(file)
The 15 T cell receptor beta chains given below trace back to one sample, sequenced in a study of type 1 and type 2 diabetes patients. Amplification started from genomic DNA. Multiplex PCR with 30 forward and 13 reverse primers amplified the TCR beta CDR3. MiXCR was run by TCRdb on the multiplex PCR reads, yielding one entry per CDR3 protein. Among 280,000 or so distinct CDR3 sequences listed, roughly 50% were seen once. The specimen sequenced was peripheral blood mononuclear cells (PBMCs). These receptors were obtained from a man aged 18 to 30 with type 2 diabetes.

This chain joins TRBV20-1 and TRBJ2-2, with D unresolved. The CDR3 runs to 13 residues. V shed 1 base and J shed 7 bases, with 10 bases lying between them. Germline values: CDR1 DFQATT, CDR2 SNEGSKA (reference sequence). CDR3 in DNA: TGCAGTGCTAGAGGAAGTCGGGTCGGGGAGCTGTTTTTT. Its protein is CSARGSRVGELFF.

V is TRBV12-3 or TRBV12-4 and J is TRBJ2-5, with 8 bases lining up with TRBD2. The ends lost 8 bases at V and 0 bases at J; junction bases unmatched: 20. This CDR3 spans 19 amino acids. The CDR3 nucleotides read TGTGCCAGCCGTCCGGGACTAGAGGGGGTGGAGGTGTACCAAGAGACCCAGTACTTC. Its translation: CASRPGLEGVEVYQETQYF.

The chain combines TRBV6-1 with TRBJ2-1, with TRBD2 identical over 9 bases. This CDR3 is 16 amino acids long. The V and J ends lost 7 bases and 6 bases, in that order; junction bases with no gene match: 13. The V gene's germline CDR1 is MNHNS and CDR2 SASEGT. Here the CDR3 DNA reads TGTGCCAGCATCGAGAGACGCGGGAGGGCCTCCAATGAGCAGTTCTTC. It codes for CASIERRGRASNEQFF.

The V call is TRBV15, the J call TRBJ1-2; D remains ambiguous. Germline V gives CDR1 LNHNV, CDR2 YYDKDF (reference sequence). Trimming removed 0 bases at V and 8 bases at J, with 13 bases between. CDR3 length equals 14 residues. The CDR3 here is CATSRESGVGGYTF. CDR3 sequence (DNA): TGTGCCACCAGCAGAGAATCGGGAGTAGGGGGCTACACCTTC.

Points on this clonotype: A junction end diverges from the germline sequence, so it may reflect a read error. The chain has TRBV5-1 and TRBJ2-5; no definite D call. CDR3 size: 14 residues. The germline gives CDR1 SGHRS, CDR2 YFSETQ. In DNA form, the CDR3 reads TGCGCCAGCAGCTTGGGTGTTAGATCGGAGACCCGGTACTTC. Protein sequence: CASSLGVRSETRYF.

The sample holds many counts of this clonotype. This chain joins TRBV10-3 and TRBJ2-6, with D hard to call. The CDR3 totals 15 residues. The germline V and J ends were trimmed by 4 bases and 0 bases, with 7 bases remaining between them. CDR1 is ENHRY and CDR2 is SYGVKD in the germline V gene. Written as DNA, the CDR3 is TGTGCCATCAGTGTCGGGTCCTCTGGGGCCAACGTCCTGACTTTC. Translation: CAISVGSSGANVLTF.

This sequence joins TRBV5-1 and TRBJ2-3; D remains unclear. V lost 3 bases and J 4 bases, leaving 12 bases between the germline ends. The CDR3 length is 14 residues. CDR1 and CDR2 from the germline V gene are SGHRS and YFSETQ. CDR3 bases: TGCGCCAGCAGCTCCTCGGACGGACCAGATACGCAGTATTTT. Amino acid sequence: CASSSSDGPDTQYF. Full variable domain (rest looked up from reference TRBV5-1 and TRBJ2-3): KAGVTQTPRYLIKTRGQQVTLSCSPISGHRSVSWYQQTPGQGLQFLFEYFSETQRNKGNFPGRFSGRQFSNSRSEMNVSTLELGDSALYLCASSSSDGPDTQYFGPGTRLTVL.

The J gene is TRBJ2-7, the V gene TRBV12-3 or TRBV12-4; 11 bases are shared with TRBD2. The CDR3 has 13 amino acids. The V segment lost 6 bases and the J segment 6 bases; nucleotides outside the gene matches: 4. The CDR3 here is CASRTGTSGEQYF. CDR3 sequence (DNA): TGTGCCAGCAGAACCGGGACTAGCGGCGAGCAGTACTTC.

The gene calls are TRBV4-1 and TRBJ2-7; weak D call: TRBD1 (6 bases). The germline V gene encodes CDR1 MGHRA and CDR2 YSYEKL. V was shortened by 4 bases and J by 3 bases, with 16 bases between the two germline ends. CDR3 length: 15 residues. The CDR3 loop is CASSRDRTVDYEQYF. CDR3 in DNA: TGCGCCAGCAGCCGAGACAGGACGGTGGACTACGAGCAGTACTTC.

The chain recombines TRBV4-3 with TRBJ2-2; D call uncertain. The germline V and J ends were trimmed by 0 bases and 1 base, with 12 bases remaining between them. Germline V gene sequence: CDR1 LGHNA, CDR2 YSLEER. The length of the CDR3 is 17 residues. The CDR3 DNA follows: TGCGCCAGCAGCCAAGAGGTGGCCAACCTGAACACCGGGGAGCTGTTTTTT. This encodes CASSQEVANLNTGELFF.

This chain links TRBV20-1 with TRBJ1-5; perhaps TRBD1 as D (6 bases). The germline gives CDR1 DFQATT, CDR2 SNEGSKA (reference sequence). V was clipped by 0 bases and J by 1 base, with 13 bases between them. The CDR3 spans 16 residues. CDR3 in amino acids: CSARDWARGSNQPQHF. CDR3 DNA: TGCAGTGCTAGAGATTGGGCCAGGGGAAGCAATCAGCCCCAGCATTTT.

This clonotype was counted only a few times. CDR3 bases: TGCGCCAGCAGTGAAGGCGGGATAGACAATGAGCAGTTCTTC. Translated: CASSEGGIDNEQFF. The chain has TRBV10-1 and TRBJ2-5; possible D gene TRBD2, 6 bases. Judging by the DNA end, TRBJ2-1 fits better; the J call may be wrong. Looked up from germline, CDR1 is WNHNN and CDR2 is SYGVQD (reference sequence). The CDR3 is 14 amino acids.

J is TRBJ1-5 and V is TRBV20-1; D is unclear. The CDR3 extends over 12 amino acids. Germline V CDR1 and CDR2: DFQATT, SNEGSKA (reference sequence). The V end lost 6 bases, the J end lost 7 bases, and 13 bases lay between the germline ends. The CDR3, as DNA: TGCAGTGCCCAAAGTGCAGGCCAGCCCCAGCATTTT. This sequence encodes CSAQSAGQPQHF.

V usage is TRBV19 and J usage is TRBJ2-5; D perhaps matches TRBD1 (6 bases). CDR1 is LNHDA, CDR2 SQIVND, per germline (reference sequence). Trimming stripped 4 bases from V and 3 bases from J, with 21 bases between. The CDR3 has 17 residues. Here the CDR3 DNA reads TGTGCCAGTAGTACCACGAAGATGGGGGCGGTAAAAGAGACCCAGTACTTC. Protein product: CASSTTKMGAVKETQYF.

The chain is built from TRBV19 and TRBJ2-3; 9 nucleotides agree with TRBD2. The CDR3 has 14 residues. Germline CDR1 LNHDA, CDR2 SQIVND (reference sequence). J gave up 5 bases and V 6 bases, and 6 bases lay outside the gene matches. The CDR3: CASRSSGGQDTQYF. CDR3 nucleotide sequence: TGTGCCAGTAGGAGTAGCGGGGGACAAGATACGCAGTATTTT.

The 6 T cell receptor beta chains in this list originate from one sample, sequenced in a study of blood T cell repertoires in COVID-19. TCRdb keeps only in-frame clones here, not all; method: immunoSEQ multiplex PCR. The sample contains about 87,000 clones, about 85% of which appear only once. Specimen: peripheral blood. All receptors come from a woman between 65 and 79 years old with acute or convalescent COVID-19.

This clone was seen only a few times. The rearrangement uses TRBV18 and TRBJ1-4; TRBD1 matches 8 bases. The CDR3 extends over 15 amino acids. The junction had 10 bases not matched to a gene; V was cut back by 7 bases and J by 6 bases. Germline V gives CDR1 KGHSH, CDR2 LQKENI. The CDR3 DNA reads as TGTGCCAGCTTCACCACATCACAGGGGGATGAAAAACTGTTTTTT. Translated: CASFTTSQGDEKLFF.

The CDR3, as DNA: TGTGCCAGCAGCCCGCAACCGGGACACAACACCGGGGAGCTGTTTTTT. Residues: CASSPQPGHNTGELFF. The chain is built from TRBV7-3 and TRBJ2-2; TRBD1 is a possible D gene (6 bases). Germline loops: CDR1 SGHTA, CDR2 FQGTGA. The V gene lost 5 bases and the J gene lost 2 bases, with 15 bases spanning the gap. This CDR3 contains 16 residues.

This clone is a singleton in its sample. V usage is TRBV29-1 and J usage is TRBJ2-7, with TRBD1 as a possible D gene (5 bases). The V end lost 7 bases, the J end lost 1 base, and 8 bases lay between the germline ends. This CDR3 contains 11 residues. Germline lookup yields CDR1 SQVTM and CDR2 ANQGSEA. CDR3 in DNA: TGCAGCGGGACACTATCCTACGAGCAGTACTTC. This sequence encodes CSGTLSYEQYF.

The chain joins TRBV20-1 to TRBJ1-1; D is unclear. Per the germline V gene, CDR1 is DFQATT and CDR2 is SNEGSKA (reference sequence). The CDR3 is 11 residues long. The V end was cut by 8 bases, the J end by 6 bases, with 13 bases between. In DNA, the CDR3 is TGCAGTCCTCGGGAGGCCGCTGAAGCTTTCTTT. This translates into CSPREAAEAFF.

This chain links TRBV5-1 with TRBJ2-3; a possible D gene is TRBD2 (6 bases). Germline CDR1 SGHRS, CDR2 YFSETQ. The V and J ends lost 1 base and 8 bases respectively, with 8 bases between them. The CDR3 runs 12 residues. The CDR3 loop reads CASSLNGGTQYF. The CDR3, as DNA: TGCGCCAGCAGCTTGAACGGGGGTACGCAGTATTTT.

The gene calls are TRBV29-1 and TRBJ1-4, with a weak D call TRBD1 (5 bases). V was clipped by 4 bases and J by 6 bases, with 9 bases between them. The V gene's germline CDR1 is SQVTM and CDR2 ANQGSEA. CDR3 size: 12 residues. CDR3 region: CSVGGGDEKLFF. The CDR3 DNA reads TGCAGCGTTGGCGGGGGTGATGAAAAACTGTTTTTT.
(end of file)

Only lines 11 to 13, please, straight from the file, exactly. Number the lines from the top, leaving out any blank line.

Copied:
The chain recombines TRBV4-3 with TRBJ2-2; D call uncertain. The germline V and J ends were trimmed by 0 bases and 1 base, with 12 bases remaining between them. Germline V gene sequence: CDR1 LGHNA, CDR2 YSLEER. The length of the CDR3 is 17 residues. The CDR3 DNA follows: TGCGCCAGCAGCCAAGAGGTGGCCAACCTGAACACCGGGGAGCTGTTTTTT. This encodes CASSQEVANLNTGELFF.

This chain links TRBV20-1 with TRBJ1-5; perhaps TRBD1 as D (6 bases). The germline gives CDR1 DFQATT, CDR2 SNEGSKA (reference sequence). V was clipped by 0 bases and J by 1 base, with 13 bases between them. The CDR3 spans 16 residues. CDR3 in amino acids: CSARDWARGSNQPQHF. CDR3 DNA: TGCAGTGCTAGAGATTGGGCCAGGGGAAGCAATCAGCCCCAGCATTTT.

This clonotype was counted only a few times. CDR3 bases: TGCGCCAGCAGTGAAGGCGGGATAGACAATGAGCAGTTCTTC. Translated: CASSEGGIDNEQFF. The chain has TRBV10-1 and TRBJ2-5; possible D gene TRBD2, 6 bases. Judging by the DNA end, TRBJ2-1 fits better; the J call may be wrong. Looked up from germline, CDR1 is WNHNN and CDR2 is SYGVQD (reference sequence). The CDR3 is 14 amino acids.